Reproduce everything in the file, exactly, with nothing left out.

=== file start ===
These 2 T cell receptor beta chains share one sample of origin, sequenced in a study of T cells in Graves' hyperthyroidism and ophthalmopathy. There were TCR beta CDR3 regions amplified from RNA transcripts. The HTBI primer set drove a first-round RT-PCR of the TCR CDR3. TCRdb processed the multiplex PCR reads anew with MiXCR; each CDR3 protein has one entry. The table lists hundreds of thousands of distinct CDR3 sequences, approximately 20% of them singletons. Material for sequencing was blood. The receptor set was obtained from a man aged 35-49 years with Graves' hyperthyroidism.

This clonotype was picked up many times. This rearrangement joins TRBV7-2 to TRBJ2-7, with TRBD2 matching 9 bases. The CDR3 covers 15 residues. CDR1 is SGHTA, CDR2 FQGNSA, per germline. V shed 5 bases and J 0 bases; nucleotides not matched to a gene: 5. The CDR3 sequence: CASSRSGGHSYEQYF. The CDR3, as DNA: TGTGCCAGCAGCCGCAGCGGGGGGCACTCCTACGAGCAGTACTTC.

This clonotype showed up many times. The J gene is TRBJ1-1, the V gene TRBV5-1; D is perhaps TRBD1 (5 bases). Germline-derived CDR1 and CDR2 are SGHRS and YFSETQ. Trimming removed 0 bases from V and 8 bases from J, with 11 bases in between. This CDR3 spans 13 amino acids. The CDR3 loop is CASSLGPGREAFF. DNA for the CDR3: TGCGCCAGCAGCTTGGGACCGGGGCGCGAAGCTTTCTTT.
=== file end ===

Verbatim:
These 2 T cell receptor beta chains share one sample of origin, sequenced in a study of T cells in Graves' hyperthyroidism and ophthalmopathy. There were TCR beta CDR3 regions amplified from RNA transcripts. The HTBI primer set drove a first-round RT-PCR of the TCR CDR3. TCRdb processed the multiplex PCR reads anew with MiXCR; each CDR3 protein has one entry. The table lists hundreds of thousands of distinct CDR3 sequences, approximately 20% of them singletons. Material for sequencing was blood. The receptor set was obtained from a man aged 35-49 years with Graves' hyperthyroidism.

This clonotype was picked up many times. This rearrangement joins TRBV7-2 to TRBJ2-7, with TRBD2 matching 9 bases. The CDR3 covers 15 residues. CDR1 is SGHTA, CDR2 FQGNSA, per germline. V shed 5 bases and J 0 bases; nucleotides not matched to a gene: 5. The CDR3 sequence: CASSRSGGHSYEQYF. The CDR3, as DNA: TGTGCCAGCAGCCGCAGCGGGGGGCACTCCTACGAGCAGTACTTC.

This clonotype showed up many times. The J gene is TRBJ1-1, the V gene TRBV5-1; D is perhaps TRBD1 (5 bases). Germline-derived CDR1 and CDR2 are SGHRS and YFSETQ. Trimming removed 0 bases from V and 8 bases from J, with 11 bases in between. This CDR3 spans 13 amino acids. The CDR3 loop is CASSLGPGREAFF. DNA for the CDR3: TGCGCCAGCAGCTTGGGACCGGGGCGCGAAGCTTTCTTT.